Under Rainer’s proposal, organizations requesting increases were capped at 2 percent each. He also recommended that Portsmouth’s share of opioid settlement money be used to fund the Portsmouth Prevention Coalition as the town did last year. (Rhode Island joined a national opioid settlement in January 2022 that led to more than $90 million in funding for state and local efforts to address the state’s opioid crisis.)

Clean Ocean Access has dissolved, so that group will receive no funds next year. The volunteer group got $3,000 in this year’s budget.

The Portsmouth Garden Club receives no funding under civic support in the current budget, but is receiving $1,000 under Rainer’s proposal for next year. However, the administrator explained the club’s funding historically comes out of the DPW tree maintenance account, so the $1,000 does not represent an increase. Rainer said he moved the item to civic support in the interests of transparency.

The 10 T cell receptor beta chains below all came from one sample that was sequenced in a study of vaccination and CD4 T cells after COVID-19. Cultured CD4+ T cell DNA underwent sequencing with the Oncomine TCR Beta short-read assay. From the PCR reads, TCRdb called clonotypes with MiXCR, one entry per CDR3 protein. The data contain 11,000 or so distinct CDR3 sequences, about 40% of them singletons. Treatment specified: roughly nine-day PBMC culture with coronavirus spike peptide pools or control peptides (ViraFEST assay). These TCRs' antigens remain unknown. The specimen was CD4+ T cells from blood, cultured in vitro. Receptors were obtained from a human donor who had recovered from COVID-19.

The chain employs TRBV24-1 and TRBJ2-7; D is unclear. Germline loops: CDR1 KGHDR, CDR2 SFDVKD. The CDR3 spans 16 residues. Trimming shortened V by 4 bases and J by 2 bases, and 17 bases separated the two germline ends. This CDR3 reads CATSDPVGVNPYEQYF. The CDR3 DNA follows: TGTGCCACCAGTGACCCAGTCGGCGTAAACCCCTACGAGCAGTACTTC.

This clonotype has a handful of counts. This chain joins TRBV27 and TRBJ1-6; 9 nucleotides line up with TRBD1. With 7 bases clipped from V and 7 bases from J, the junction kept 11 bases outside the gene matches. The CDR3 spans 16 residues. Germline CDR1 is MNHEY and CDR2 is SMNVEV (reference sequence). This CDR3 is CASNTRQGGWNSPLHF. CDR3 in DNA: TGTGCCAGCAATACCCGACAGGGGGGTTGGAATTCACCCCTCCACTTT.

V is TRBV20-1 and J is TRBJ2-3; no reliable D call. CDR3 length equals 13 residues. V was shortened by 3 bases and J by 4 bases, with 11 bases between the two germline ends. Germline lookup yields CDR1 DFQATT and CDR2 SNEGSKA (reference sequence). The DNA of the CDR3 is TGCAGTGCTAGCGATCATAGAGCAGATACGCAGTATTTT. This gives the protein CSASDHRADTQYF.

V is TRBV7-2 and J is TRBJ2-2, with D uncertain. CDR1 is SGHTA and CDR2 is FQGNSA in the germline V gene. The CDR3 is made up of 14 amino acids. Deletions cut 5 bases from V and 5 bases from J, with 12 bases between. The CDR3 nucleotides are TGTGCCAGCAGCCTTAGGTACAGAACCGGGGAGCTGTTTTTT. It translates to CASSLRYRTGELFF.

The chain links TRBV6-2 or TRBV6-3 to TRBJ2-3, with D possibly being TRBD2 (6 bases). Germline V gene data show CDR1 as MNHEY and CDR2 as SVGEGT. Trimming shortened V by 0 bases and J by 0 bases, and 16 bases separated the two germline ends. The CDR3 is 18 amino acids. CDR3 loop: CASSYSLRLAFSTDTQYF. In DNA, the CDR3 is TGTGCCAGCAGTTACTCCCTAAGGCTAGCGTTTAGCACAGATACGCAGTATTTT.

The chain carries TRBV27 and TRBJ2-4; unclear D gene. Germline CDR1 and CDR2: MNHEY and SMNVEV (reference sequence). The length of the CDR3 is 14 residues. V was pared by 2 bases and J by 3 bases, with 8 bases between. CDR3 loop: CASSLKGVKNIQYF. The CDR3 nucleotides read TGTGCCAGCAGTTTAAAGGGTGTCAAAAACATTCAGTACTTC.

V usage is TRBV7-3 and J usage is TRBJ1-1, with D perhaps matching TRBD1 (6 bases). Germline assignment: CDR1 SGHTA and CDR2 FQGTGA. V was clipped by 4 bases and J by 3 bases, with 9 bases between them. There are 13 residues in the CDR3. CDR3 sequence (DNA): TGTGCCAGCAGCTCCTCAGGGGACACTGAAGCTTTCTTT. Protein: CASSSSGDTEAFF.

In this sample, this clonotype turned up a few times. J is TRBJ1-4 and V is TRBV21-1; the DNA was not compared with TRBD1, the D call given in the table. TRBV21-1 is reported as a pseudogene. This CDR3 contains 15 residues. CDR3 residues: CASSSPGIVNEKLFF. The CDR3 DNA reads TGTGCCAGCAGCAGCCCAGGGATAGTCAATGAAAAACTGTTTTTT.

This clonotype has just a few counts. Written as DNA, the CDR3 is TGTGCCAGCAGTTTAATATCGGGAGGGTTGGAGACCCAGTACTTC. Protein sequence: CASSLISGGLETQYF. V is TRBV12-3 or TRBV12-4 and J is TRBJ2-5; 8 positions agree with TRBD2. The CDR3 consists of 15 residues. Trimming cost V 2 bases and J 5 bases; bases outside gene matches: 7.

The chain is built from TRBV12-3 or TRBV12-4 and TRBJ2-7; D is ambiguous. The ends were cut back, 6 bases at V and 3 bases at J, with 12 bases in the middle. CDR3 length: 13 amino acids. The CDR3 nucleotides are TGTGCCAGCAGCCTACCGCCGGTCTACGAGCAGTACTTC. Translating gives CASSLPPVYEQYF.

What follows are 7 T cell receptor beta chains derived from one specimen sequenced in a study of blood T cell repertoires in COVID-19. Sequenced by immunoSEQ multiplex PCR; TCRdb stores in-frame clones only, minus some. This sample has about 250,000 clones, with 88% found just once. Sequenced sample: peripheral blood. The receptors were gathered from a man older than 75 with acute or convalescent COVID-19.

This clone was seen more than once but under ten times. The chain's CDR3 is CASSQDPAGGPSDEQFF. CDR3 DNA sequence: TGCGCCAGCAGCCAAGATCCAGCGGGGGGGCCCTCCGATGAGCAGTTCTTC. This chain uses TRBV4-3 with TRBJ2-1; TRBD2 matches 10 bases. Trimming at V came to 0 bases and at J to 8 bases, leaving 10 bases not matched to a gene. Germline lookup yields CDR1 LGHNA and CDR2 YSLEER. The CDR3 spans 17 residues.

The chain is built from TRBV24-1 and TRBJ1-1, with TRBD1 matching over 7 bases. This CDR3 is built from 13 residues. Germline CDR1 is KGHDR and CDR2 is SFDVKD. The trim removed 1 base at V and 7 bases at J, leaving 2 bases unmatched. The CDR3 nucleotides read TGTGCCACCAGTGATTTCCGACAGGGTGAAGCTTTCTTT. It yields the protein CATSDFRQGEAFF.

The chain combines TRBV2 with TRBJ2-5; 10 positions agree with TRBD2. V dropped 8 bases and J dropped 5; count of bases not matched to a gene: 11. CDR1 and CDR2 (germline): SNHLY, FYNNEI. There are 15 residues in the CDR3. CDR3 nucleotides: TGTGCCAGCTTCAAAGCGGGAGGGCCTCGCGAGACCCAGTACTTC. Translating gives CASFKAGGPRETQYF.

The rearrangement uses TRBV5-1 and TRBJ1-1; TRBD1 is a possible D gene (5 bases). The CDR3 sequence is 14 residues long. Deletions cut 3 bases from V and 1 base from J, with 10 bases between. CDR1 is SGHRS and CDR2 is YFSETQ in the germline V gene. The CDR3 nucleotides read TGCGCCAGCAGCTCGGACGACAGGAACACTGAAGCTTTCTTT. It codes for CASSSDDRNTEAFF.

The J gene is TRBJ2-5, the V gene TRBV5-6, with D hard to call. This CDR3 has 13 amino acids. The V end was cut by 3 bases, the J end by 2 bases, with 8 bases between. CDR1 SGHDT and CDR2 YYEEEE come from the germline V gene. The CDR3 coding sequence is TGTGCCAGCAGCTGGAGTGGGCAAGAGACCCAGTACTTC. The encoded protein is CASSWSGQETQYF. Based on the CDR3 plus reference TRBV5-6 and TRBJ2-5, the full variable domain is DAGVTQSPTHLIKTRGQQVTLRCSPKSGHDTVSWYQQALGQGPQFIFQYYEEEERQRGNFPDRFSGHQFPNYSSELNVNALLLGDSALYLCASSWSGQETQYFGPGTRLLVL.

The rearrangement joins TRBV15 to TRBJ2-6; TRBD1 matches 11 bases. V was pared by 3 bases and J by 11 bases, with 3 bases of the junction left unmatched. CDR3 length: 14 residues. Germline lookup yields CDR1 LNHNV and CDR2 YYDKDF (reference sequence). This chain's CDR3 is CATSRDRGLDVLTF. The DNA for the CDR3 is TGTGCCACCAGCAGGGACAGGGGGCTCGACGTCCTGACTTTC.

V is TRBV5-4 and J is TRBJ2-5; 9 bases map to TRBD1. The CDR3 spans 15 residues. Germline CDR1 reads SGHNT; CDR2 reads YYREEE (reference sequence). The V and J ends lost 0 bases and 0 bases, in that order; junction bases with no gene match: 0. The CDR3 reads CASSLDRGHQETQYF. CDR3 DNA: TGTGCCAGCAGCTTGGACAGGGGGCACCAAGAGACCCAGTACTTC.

No funding proposed

There are four organizations requesting funding next year that are not currently receiving anything from the town: 

• Aquidneck Island Planning Commission — Rainer proposed zero funding in next year’s budget. “The council previously voted to stop providing monetary support to the organization,” he explained.

• St. John’s Lodge Food Bank and The Wildlife Rehabilitators Association of Rhode Island — Rainer proposed that each group receive half of their request: $2,500 for the food bank, and $2,100 for the wildlife group.

• Four Hearts Foundation: The nonprofit that is raising money to build a modern and inclusive playground on Turnpike Avenue requested $28,000 in civic support for next year. Rainer, however, proposed no funding. “DPW has been supporting the refurbishment project with equipment, material, oversight, and manpower,” the administrator pointed out. “The council was briefed at the start of the project that this would be done at no cost to the town. So, I thought it was responsible to the town to make the recommendation that I do.”